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Missouri bull rider Brady Sims is making his way on top professional circuit

Brady Sims of Holt, Mo., competed in the Professional Bull Riders’ Caterpillar Classic on Saturday at the Sprint Center.
Brady Sims of Holt, Mo., competed in the Professional Bull Riders’ Caterpillar Classic on Saturday at the Sprint Center. Special to the Star

Saturday marked one year on the Professional Bull Rider’s Built Ford Tough series Tour for Brady Sims, a native of Holt, Mo.

Sims has learned plenty during his time on the PBR’s grandest stage. Believe it or not, the biggest lessons Sims has picked up have everything to do with logistics, and nothing to do staying astride the ton of livestock intent on sending him flying.

“You kind of learn ways to travel, the right ways to do things, the cheapest way, the most efficient way and all that kind of stuff,” Sims said. “You learn your way around the hardest airports. You learn how to schedule yourself, time stuff out, all of that.

“The riding, you learn something new every day, and if you’re not learning something new, you’re not doing it right. But I could sit here and talk for days about learning stuff in bull riding.”

Sims entered Saturday’s Caterpillar Classic at the Sprint Center ranked No. 22 in the world standings.

Sims stayed in contention in Saturday’s bull-riding competition by riding Legacy for 85.75 points.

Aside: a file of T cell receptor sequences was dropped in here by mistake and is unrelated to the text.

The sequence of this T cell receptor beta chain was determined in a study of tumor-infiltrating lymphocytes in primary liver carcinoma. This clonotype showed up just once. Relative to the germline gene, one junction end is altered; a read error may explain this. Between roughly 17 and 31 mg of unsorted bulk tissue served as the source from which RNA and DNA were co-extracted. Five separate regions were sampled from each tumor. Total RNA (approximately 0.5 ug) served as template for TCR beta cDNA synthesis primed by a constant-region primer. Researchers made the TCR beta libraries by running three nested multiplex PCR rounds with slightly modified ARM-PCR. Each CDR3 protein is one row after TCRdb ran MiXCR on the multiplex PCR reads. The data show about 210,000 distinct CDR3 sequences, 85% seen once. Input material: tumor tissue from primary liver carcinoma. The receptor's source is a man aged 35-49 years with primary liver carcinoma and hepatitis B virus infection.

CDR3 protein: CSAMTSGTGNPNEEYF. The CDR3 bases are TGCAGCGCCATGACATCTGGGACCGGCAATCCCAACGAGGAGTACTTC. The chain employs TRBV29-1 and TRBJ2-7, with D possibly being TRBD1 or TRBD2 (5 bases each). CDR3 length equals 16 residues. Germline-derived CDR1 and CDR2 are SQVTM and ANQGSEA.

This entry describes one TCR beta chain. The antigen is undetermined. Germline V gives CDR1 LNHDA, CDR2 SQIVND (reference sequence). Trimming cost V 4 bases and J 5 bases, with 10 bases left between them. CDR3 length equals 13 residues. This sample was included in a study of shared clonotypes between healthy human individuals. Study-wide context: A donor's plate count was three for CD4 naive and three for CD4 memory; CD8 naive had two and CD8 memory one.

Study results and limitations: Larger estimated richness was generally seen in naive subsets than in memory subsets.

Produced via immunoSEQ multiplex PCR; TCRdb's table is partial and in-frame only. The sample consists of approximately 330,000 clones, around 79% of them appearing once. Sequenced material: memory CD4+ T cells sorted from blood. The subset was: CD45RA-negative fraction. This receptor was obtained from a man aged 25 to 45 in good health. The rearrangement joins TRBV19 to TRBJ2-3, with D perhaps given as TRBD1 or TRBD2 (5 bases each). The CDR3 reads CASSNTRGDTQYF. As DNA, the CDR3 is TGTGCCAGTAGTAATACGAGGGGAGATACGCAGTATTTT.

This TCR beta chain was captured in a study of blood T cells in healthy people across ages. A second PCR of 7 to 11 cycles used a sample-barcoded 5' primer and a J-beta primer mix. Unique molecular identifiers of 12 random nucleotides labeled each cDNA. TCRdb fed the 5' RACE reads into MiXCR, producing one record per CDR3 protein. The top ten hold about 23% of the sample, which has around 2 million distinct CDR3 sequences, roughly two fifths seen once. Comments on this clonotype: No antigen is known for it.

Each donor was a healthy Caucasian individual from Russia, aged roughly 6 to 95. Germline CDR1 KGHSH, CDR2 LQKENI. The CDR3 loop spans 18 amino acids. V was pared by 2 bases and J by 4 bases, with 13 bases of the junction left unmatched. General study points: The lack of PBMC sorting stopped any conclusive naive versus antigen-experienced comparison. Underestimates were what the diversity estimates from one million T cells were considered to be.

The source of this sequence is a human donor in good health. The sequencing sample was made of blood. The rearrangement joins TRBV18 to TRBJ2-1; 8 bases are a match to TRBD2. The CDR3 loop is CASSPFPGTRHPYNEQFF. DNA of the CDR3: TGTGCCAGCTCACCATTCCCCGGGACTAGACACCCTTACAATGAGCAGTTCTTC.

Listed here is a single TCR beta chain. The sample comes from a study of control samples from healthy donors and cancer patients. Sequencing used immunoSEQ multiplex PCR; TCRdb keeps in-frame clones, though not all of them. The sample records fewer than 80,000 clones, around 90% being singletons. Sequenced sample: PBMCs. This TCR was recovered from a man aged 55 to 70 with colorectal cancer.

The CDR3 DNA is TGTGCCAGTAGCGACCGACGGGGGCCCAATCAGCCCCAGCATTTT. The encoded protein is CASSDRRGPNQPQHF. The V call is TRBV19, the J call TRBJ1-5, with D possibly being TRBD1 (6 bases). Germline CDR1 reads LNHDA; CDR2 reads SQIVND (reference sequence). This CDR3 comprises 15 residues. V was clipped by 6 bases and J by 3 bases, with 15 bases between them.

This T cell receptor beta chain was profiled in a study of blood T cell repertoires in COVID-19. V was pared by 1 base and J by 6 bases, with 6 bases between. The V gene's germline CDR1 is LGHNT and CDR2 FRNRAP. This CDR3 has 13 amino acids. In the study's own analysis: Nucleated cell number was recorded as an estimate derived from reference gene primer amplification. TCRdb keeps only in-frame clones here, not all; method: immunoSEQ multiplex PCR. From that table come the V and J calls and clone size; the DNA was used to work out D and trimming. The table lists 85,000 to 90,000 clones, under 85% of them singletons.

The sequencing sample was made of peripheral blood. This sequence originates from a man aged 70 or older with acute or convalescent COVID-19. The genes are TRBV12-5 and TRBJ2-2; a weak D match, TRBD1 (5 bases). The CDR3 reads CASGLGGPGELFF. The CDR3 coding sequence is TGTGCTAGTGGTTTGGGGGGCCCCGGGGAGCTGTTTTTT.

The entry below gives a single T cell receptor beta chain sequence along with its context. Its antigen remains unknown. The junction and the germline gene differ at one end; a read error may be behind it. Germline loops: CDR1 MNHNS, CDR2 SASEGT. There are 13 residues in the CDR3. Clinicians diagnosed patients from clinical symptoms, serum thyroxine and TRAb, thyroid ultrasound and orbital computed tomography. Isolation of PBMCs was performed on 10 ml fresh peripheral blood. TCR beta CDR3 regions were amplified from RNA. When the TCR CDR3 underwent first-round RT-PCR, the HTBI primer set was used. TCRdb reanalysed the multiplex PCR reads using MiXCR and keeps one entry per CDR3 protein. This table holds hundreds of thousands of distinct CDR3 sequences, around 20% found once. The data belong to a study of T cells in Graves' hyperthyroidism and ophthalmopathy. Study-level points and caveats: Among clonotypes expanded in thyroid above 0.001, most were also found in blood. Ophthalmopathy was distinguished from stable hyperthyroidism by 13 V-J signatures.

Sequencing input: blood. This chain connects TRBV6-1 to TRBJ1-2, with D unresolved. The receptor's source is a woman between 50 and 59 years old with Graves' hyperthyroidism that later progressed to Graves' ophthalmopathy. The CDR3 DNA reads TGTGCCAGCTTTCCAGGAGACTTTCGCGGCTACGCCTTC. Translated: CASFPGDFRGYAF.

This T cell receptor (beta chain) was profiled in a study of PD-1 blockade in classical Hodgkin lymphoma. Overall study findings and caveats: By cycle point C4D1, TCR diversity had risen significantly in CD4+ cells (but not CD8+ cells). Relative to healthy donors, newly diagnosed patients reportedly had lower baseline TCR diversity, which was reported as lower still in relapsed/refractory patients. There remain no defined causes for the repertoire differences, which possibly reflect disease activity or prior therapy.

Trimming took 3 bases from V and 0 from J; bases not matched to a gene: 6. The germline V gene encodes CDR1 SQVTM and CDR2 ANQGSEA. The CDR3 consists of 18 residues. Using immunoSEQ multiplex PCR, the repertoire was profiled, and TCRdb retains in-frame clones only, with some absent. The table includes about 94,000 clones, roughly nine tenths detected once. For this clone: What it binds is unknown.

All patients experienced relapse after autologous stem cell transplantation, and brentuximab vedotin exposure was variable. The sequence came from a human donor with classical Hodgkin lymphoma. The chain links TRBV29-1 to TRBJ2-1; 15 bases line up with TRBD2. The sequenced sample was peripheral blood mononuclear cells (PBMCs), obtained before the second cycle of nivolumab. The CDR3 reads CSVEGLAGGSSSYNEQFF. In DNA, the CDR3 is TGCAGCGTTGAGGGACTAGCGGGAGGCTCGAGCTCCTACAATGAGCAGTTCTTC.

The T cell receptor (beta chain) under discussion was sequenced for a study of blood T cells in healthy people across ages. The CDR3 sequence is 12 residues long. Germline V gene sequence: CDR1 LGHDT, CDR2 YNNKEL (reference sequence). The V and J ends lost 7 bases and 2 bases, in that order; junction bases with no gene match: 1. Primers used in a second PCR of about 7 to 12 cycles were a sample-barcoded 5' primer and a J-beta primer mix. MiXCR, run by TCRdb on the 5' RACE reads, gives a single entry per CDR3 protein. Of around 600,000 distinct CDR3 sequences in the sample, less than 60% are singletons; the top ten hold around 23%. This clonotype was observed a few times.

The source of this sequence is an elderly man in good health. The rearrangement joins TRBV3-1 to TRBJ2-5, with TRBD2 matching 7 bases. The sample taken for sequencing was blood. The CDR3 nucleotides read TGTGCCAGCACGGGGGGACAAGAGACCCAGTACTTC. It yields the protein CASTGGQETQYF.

Sims has placed in four Built Ford Tough events this season, including a career-best third-place in Sacramento on Jan. 30.

His breakthrough came in January of 2014, when he won a Touring Pro Event in Toledo, Ohio, that made him the top alternate for the PBR stop in St. Louis.

Sims got into the St. Louis field and finished ninth. That propelled him into the top 35 and gave him a spot on the top tour.

“There’s about 6,000 people in the world, we’re talking the U.S., Canada, Mexico, Brazil and Australia, that have a PBR card,” Sims said.

“Those 6,000 guys are trying to get to the 35 spots on the Built Ford Tough Series, which is the top series in the world.”

Sims started riding early — as a kindergartner, when a friend asked him to go to a “mutton busting.” He failed to hold onto the sheep, and now remembers crying after he fell off. But he came back for more.

It’s a long way from Holt to becoming one of the world’s best bull riders, but Sims never doubted he’d make it.

“I’ve always kind of known this is what I wanted to do, and I’ve known I was good enough,” Sim said. “I just had to beat it into myself and make myself be good enough.

“If you don’t believe in yourself, you’re never going to go anywhere. Believing in yourself is a big part of it, but believing in yourself and actually doing it is pretty dang hard too.”

Sims is at home when he’s on top of a bull and close to home in this weekend’s event.

“You know everybody is out there pulling for you just a little bit more because you’re a hometown guy. It definitely makes you try harder and hold on a little bit longer,” Sims said.